In order to solve two dimensional problems it is necessary to break all vectors into their x and y components. Different dimensions do not 'talk' to each other. Thus one must use the equations of motion once for the x-direction and once for the y-direction. For example, when working with the x-direction, one only includes the x-component values of the vectors in the calculations. Note that if an object is 'launched horizontally', then the full value is in the x-direction and there is no component in the y-direction.

### Vectors

The first new concept introduced here is that of a vector: a scalar magnitude with a direction. In a sense, we are almost as good at natural vector manipulation as we are at adding numbers. Consider, for instance, throwing a ball to a friend standing some distance away. To perform an accurate throw, one has to figure out both where to throw and how hard. We can represent this concept graphically with an arrow: it has an obvious direction, and its length can represent the distance the ball will travel in a given time. Such a vector (an arrow between the original and final location of an object) is called a displacement:

#### Vector Components

From the above examples, it should be clear that two vectors add to make another vector. Sometimes, the opposite operation is useful: we often want to represent a vector as the sum of two other vectors. This is called breaking a vector into its components. When vectors point along the same line, they essentially add as scalars. If we break vectors into components along the same lines, we can add them by adding their components. The lines we pick to break our vectors into components along are often called a **basis**. Any basis will work in the way described above, but we usually break vectors into *perpendicular* components, since it will frequently allow us to use the Pythagorean theorem in time-saving ways. Specifically, we usually use the \begin{align*} x \end{align*}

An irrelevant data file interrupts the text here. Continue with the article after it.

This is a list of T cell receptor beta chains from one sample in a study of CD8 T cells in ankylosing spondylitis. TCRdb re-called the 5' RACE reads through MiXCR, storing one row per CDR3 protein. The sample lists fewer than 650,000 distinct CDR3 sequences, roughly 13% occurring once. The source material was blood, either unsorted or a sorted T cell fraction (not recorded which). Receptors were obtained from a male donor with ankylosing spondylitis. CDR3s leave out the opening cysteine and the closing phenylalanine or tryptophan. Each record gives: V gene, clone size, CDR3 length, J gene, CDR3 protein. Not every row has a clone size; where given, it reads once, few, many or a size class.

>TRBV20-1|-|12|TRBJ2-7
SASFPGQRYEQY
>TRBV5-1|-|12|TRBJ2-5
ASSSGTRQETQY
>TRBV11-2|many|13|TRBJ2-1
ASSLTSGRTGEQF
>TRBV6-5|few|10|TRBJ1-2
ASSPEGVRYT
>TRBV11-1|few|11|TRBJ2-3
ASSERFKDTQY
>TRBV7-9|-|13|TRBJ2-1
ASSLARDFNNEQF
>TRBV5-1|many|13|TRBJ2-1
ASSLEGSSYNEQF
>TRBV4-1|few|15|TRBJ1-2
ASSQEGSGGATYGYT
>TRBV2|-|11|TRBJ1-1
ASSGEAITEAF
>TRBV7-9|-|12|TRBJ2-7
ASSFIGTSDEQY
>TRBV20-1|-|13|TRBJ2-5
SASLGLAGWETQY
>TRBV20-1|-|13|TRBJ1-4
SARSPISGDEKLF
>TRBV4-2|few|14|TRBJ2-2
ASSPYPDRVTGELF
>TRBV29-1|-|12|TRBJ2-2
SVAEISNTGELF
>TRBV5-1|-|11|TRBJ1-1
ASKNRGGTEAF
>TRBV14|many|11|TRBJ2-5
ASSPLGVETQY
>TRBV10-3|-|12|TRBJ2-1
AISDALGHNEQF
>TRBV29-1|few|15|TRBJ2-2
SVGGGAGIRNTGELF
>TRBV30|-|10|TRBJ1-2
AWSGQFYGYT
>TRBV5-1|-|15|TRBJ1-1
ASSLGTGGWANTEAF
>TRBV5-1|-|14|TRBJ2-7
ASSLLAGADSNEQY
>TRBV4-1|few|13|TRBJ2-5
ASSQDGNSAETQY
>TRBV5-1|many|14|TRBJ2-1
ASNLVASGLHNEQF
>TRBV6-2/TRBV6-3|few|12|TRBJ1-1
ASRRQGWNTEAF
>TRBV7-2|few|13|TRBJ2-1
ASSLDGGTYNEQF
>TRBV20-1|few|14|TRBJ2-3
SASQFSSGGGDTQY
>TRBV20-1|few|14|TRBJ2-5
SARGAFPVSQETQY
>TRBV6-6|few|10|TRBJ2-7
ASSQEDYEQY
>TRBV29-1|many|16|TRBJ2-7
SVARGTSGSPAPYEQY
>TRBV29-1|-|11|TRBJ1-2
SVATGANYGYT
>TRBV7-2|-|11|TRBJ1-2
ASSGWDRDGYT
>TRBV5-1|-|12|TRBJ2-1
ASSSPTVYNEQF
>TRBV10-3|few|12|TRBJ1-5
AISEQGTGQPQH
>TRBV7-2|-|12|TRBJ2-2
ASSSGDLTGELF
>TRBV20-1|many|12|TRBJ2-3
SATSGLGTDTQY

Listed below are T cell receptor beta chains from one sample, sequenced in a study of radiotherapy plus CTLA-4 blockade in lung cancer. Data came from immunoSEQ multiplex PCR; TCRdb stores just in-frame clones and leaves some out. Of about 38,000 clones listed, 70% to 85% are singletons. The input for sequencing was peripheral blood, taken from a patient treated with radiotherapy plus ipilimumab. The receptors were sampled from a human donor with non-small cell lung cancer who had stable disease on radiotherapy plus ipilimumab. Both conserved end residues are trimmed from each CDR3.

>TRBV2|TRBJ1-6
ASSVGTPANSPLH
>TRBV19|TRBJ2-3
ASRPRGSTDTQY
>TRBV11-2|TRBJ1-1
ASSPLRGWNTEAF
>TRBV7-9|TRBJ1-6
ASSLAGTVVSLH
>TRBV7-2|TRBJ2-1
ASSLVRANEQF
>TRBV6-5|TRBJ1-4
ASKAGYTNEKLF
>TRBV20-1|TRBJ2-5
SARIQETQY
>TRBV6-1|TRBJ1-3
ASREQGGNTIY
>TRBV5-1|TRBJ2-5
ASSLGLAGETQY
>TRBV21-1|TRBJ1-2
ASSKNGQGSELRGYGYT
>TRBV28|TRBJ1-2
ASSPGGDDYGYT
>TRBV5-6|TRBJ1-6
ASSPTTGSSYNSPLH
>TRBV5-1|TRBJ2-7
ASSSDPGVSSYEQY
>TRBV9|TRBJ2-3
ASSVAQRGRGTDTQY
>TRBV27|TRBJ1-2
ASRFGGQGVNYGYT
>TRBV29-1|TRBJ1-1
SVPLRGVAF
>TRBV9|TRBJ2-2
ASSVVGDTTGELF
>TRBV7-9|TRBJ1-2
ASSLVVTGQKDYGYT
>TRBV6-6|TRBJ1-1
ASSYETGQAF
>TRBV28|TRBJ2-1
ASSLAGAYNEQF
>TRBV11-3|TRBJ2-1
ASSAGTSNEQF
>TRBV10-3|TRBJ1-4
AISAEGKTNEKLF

A final reason for breaking vectors into perpendicular components is that they are in a sense independent: adding vectors along a component perpendicular to an original component one will *never* change the original component, just like changing the \begin{align*} y \end{align*}

### Examples

#### Example 1

A tennis ball is launched \begin{align*}32^\circ\end{align*}

Question: \begin{align*}v_x\end{align*}

Given: \begin{align*}v = 7.0 \ m/s\end{align*}

\begin{align*}{\;} \qquad \quad \theta = 32^\circ\end{align*}

Equations:\begin{align*}v_x = v \cos \theta \qquad v_y = v \sin \theta\end{align*}

Plug n' Chug: \begin{align*}v_x = v \cos \theta = (7.0 \ m/s) \cos (32^\circ)=5.9 \ m/s\end{align*}

\begin{align*}{\;}\qquad \qquad \qquad \ v_y = v \sin \theta = (7.0 \ m/s) \sin (32^\circ)= 3.7 \ m/s\end{align*}

The answer is 5.9 m/s, 3.7 m/s.

### Review

- Find the missing legs or angles of the triangles shown.
- Draw in the \begin{align*}x-\end{align*} and \begin{align*}y-\end{align*}velocity components for each dot along the path of the cannonball. The first one is done for you.